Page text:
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Cablegate: Against the Odds, Voter Registration Underway In

VZCZCXRO8028
PP RUEHPW
DE RUEHBUL #2896/01 3031212
ZNR UUUUU ZZH
P 291212Z OCT 08
FM AMEMBASSY KABUL
TO RUEHC/SECSTATE WASHDC PRIORITY 6022
INFO RUCNAFG/AFGHANISTAN COLLECTIVE PRIORITY

UNCLAS SECTION 01 OF 02 KABUL 002896

SENSITIVE
SIPDIS

STATE FOR SCA/FO, SCA/A, S/CRS
STATE PASS TO USAID FOR AID/ANE, AID/DCHA/DG
NSC FOR JWOOD
OSD FOR MCGRAW
CG CJTF-101, POLAD, JICCENT

E.O. 12958: N/A
TAGS: KDEM PGOV AF
SUBJECT: AGAINST THE ODDS, VOTER REGISTRATION UNDERWAY IN
NURISTAN

REF: A. KABUL 2708
B. KABUL 2851

1. (SBU) Delayed in starting and still struggling across
difficult terrain, Nuristan's voter registration process is
nonetheless underway and going better than many observers
expected.

------------------
FROM HERE TO THERE
------------------

2. (SBU) Splayed across the jagged teeth of the Hindu Kush
mountains, Nuristan remains the most remote corner of
Afghanistan. The province borders Pakistan's tribal areas
and is set apart by its unique language and ethnicity as well
as the practical difficulties of life among peaks reaching
15,000 feet.

3. (SBU) The logistics officer of the Independent Election
Commission (IEC) in Nuristan on October 26 had two problems:
how to get additional voter registration forms from
Jalalabad, to meet demand beyond IEC headquarters'
expectations, and how to get a replacement camera part from
Kabul. In recent months trucks traveling the road into
central Nuristan from the south, and along the rougher
eastern road to the northeastern district of Bargi Metal,
have come under frequent attack, while the safe western road
ends before Mandol district at Dow Ab. Mixing voter
registration materials in with a commercial shipment of rice
and sugar, or detouring across and back the border with
Pakistan, Abdulsamad mused, might be his best options.

4. (SBU) Abdulsamad's problems that day are typical for
Nuristan. No road traverses the province from west to east
across the mountain ranges. As Nuristan lacks cell phone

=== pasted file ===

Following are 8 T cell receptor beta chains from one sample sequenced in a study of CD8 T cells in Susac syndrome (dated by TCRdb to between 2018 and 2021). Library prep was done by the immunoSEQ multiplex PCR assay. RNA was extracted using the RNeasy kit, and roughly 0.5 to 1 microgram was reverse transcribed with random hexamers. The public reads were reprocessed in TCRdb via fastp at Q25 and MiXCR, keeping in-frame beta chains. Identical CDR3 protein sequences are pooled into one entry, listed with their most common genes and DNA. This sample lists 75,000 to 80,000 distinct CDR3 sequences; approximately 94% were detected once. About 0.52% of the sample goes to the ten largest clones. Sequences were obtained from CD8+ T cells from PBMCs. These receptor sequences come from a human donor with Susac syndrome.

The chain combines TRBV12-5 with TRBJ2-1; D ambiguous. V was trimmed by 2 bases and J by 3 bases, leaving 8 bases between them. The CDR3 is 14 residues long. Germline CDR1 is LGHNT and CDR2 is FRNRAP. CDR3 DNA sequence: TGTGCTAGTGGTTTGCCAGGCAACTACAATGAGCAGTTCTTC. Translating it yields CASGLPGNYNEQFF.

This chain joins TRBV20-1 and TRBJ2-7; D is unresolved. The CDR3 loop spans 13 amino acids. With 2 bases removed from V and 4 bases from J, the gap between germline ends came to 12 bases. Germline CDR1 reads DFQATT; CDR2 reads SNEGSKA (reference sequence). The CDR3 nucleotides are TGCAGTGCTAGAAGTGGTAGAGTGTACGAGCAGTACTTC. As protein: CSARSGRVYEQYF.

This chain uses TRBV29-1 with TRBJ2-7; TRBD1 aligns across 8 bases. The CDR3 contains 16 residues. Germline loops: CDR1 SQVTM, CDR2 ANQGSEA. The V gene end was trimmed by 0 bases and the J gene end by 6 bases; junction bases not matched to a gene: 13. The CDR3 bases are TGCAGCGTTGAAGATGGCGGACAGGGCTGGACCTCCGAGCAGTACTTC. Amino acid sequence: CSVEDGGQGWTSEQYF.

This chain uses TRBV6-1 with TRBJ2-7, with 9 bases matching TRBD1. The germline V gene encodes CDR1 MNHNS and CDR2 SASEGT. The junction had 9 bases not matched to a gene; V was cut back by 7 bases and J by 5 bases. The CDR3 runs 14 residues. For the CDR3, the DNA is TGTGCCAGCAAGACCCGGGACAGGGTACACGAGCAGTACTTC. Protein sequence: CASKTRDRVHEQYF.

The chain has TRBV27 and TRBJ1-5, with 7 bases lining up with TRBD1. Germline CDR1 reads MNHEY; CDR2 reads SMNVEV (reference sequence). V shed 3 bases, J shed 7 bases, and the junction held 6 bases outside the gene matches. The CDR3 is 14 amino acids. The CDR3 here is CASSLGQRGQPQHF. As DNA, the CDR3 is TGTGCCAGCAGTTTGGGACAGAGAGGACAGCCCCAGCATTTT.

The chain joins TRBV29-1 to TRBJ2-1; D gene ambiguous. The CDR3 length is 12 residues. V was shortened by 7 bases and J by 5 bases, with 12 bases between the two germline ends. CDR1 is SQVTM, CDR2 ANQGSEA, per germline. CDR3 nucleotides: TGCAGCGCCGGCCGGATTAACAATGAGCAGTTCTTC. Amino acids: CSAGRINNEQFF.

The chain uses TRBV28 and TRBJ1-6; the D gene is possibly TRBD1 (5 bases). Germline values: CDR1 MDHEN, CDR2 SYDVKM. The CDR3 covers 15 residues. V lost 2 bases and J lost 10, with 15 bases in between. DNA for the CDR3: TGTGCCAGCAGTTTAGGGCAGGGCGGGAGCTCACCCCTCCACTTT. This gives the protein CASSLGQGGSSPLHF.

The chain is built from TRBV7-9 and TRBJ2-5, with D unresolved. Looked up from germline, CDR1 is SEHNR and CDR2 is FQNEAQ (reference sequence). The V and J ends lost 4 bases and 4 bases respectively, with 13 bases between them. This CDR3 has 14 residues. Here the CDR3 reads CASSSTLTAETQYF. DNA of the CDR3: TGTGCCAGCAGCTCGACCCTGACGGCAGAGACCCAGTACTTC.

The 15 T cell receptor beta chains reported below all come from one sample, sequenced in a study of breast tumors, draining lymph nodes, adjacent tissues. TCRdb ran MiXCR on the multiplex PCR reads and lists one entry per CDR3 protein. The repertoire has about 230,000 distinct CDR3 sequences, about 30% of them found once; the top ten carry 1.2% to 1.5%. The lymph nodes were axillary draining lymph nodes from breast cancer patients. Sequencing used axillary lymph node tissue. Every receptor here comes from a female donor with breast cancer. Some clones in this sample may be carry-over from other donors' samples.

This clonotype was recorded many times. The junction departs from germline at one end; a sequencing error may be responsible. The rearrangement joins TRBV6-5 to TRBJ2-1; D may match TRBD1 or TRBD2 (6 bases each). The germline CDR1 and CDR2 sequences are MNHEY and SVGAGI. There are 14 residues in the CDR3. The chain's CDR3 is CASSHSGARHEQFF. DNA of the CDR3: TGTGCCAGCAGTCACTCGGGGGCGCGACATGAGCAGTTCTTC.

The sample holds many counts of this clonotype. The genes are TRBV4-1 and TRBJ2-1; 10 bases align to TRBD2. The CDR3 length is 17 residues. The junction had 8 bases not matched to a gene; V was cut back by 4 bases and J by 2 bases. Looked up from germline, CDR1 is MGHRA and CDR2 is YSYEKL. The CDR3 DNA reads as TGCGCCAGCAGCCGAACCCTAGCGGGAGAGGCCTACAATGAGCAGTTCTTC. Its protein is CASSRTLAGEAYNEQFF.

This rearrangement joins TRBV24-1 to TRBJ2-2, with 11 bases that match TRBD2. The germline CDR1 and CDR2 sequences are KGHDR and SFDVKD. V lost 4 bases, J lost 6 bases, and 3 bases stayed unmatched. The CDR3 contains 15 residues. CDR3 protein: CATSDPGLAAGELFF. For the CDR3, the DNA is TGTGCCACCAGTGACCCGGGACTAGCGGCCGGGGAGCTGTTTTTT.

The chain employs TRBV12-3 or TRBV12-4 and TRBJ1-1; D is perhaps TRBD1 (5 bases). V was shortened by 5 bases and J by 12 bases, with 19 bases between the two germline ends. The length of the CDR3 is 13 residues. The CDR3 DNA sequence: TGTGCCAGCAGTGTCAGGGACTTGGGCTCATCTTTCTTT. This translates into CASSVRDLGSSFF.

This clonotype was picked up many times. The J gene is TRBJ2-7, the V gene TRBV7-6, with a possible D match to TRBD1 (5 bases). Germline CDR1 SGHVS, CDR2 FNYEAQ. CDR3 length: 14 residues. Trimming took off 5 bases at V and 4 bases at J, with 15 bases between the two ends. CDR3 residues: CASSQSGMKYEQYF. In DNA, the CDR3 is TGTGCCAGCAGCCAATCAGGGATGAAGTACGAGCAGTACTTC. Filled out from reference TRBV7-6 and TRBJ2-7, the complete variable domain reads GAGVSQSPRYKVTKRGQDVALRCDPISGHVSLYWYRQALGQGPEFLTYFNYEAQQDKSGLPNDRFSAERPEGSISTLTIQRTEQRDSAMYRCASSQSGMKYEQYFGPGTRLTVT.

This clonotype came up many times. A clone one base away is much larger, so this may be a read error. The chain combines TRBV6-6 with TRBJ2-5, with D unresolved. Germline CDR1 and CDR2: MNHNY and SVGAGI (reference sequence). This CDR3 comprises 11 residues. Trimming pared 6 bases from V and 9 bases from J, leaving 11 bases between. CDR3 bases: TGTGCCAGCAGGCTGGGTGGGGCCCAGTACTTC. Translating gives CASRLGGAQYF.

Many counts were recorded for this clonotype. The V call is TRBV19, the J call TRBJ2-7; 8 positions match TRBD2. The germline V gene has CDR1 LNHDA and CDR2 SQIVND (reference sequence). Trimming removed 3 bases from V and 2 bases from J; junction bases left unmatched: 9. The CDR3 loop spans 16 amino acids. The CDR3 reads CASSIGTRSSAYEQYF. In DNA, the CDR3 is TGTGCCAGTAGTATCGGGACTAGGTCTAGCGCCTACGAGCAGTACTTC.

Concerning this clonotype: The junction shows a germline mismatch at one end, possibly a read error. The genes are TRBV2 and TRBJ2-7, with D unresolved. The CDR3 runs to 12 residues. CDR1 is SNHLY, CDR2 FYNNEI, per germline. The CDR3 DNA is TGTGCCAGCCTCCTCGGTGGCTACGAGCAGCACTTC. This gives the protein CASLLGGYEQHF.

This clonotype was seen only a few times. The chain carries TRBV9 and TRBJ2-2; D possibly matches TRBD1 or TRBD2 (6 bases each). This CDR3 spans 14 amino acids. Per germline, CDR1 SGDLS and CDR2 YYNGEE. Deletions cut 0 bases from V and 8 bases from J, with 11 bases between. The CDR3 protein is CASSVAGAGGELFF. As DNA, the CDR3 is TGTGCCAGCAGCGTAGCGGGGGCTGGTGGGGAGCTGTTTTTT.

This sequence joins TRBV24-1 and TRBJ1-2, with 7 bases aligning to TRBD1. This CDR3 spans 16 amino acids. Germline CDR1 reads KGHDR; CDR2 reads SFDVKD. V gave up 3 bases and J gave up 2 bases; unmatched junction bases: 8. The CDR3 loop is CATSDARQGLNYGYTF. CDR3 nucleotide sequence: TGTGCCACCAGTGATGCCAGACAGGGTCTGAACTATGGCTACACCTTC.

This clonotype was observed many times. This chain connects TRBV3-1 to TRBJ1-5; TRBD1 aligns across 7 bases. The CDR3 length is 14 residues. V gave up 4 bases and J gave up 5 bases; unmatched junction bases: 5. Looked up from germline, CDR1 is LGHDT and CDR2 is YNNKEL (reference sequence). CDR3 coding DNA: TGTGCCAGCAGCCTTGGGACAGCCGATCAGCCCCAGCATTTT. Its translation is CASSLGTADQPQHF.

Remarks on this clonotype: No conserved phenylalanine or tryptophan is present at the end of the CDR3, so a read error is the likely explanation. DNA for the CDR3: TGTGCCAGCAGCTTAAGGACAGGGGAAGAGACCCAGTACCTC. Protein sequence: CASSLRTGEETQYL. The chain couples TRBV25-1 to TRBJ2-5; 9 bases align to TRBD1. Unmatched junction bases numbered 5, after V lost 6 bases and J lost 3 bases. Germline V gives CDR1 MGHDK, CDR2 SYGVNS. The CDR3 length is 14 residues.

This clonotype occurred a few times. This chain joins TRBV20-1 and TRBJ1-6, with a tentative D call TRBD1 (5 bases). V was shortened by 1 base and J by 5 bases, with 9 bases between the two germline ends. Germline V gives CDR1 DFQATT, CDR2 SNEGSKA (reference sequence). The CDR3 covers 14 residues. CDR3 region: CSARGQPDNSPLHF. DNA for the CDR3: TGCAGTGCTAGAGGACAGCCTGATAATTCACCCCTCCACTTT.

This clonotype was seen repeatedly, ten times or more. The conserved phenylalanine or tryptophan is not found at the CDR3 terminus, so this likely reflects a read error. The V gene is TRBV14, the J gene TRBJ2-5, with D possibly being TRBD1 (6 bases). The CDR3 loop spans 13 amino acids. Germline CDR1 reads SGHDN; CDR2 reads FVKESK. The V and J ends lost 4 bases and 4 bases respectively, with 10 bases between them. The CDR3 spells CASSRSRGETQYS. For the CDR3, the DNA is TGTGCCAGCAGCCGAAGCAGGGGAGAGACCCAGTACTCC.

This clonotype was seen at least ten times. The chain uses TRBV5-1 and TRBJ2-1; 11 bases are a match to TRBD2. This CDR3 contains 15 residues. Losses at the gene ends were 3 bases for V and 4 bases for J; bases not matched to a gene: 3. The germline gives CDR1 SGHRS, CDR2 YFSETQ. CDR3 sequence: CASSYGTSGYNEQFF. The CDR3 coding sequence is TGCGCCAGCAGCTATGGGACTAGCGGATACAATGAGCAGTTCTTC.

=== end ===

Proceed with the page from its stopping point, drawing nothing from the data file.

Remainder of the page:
coverage outside its capital Parun, and Thuraya satellite
minutes are expensive and often inaccessible, in Kala Gush
Abdulsamad was thinking through these problems largely on his
own. Provincial Electoral Officer (PEO) Abdulwahab,
Abdulsamad's boss, works out of an office in Parun, where the
violence-prone Chapadara valley road up from the south simply
stops. Abdulwahab's superiors and subordinates quietly agree
that he is only a mediocre manager, and his decision to route
materials into the dead-end of Parun after the September 27
attack on a truck carrying voter registration materials (REF
A) contributed to delays in distribution. Voter registration
opened late in all of Nuristan's eight districts, with delays
from six to 18 days, and only after US forces responded to a
late IEC request to provide essential air lift. The grateful
IEC field operations director, Dr. Raheem, says he would like
to nominate the PRT for an award.

----------------
AHEAD UNDER FIRE
----------------

5. (SBU) The activities of shadowy anti-government or
anti-coalition forces (REF B) have not dampened the
enthusiasm of Nurgram district field coordinator (DFC)
Abdulraham, or many of his fellow Nuristanis, for voter
registration. A US convoy took RPG fire in the Titin valley
on October 25, and Abdulraham was traveling the same road at
almost the same time. Still, Abdulraham was willing only to
be vague about security problems in Nuristan. "People are
talking about the Taliban," he said, "but I only know about
local criminals." Abdulraham prefers to focus on the
positive. "Only a few people are absenting themselves from
the political process" in support of insurgents, he says,
while "many people support the government." He reports young
Nuristanis, in particular, are turning out to register to